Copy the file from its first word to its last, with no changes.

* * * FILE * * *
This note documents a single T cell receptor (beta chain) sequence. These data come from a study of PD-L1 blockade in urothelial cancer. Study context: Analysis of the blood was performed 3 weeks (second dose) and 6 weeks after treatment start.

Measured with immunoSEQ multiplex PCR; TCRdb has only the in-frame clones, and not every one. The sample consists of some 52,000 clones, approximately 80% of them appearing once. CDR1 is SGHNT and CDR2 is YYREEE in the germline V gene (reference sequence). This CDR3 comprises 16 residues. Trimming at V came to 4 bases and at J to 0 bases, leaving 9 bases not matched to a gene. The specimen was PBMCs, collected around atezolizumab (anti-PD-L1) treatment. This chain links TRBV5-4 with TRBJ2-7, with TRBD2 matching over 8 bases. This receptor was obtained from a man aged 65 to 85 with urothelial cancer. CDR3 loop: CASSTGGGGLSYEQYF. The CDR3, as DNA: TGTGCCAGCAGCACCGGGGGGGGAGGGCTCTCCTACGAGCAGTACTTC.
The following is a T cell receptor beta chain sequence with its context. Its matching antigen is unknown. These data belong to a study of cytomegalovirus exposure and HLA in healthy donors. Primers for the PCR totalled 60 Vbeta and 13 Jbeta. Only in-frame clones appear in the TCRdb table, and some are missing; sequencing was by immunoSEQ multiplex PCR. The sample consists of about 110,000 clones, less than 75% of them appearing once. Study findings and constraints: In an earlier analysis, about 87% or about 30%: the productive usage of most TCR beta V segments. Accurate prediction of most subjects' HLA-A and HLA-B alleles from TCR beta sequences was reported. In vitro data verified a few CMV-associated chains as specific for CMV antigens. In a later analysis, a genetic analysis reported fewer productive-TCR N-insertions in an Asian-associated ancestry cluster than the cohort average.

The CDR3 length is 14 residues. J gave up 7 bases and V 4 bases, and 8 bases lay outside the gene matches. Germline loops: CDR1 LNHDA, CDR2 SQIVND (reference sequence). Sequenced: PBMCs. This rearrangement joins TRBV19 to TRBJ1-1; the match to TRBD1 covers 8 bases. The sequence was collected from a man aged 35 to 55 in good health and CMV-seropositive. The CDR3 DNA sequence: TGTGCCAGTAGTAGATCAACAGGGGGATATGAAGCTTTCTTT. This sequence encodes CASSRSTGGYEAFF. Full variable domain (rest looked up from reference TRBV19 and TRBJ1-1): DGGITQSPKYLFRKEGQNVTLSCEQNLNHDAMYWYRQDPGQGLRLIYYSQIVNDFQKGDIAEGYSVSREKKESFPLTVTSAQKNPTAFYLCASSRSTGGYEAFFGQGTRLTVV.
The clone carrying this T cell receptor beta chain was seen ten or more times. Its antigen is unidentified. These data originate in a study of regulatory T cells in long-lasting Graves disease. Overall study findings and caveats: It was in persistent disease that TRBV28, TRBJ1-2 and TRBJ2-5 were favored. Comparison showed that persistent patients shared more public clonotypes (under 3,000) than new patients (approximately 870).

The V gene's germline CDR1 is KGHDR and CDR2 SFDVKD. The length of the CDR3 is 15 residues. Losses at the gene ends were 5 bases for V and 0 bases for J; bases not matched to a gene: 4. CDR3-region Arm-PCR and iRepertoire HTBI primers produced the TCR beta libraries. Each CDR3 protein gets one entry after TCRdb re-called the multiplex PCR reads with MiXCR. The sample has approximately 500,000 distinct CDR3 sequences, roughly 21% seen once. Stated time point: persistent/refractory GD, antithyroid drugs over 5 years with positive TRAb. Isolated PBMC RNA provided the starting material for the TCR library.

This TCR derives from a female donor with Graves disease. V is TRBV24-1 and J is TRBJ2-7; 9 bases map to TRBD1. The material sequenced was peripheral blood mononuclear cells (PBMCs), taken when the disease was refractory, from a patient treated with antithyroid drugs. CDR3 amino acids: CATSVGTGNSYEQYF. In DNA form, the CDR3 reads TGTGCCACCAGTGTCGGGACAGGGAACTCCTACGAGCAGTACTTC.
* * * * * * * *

This note documents a single T cell receptor (beta chain) sequence. These data come from a study of PD-L1 blockade in urothelial cancer. Study context: Analysis of the blood was performed 3 weeks (second dose) and 6 weeks after treatment start.

Measured with immunoSEQ multiplex PCR; TCRdb has only the in-frame clones, and not every one. The sample consists of some 52,000 clones, approximately 80% of them appearing once. CDR1 is SGHNT and CDR2 is YYREEE in the germline V gene (reference sequence). This CDR3 comprises 16 residues. Trimming at V came to 4 bases and at J to 0 bases, leaving 9 bases not matched to a gene. The specimen was PBMCs, collected around atezolizumab (anti-PD-L1) treatment. This chain links TRBV5-4 with TRBJ2-7, with TRBD2 matching over 8 bases. This receptor was obtained from a man aged 65 to 85 with urothelial cancer. CDR3 loop: CASSTGGGGLSYEQYF. The CDR3, as DNA: TGTGCCAGCAGCACCGGGGGGGGAGGGCTCTCCTACGAGCAGTACTTC.
The following is a T cell receptor beta chain sequence with its context. Its matching antigen is unknown. These data belong to a study of cytomegalovirus exposure and HLA in healthy donors. Primers for the PCR totalled 60 Vbeta and 13 Jbeta. Only in-frame clones appear in the TCRdb table, and some are missing; sequencing was by immunoSEQ multiplex PCR. The sample consists of about 110,000 clones, less than 75% of them appearing once. Study findings and constraints: In an earlier analysis, about 87% or about 30%: the productive usage of most TCR beta V segments. Accurate prediction of most subjects' HLA-A and HLA-B alleles from TCR beta sequences was reported. In vitro data verified a few CMV-associated chains as specific for CMV antigens. In a later analysis, a genetic analysis reported fewer productive-TCR N-insertions in an Asian-associated ancestry cluster than the cohort average.

The CDR3 length is 14 residues. J gave up 7 bases and V 4 bases, and 8 bases lay outside the gene matches. Germline loops: CDR1 LNHDA, CDR2 SQIVND (reference sequence). Sequenced: PBMCs. This rearrangement joins TRBV19 to TRBJ1-1; the match to TRBD1 covers 8 bases. The sequence was collected from a man aged 35 to 55 in good health and CMV-seropositive. The CDR3 DNA sequence: TGTGCCAGTAGTAGATCAACAGGGGGATATGAAGCTTTCTTT. This sequence encodes CASSRSTGGYEAFF. Full variable domain (rest looked up from reference TRBV19 and TRBJ1-1): DGGITQSPKYLFRKEGQNVTLSCEQNLNHDAMYWYRQDPGQGLRLIYYSQIVNDFQKGDIAEGYSVSREKKESFPLTVTSAQKNPTAFYLCASSRSTGGYEAFFGQGTRLTVV.
The clone carrying this T cell receptor beta chain was seen ten or more times. Its antigen is unidentified. These data originate in a study of regulatory T cells in long-lasting Graves disease. Overall study findings and caveats: It was in persistent disease that TRBV28, TRBJ1-2 and TRBJ2-5 were favored. Comparison showed that persistent patients shared more public clonotypes (under 3,000) than new patients (approximately 870).

The V gene's germline CDR1 is KGHDR and CDR2 SFDVKD. The length of the CDR3 is 15 residues. Losses at the gene ends were 5 bases for V and 0 bases for J; bases not matched to a gene: 4. CDR3-region Arm-PCR and iRepertoire HTBI primers produced the TCR beta libraries. Each CDR3 protein gets one entry after TCRdb re-called the multiplex PCR reads with MiXCR. The sample has approximately 500,000 distinct CDR3 sequences, roughly 21% seen once. Stated time point: persistent/refractory GD, antithyroid drugs over 5 years with positive TRAb. Isolated PBMC RNA provided the starting material for the TCR library.

This TCR derives from a female donor with Graves disease. V is TRBV24-1 and J is TRBJ2-7; 9 bases map to TRBD1. The material sequenced was peripheral blood mononuclear cells (PBMCs), taken when the disease was refractory, from a patient treated with antithyroid drugs. CDR3 amino acids: CATSVGTGNSYEQYF. In DNA form, the CDR3 reads TGTGCCACCAGTGTCGGGACAGGGAACTCCTACGAGCAGTACTTC.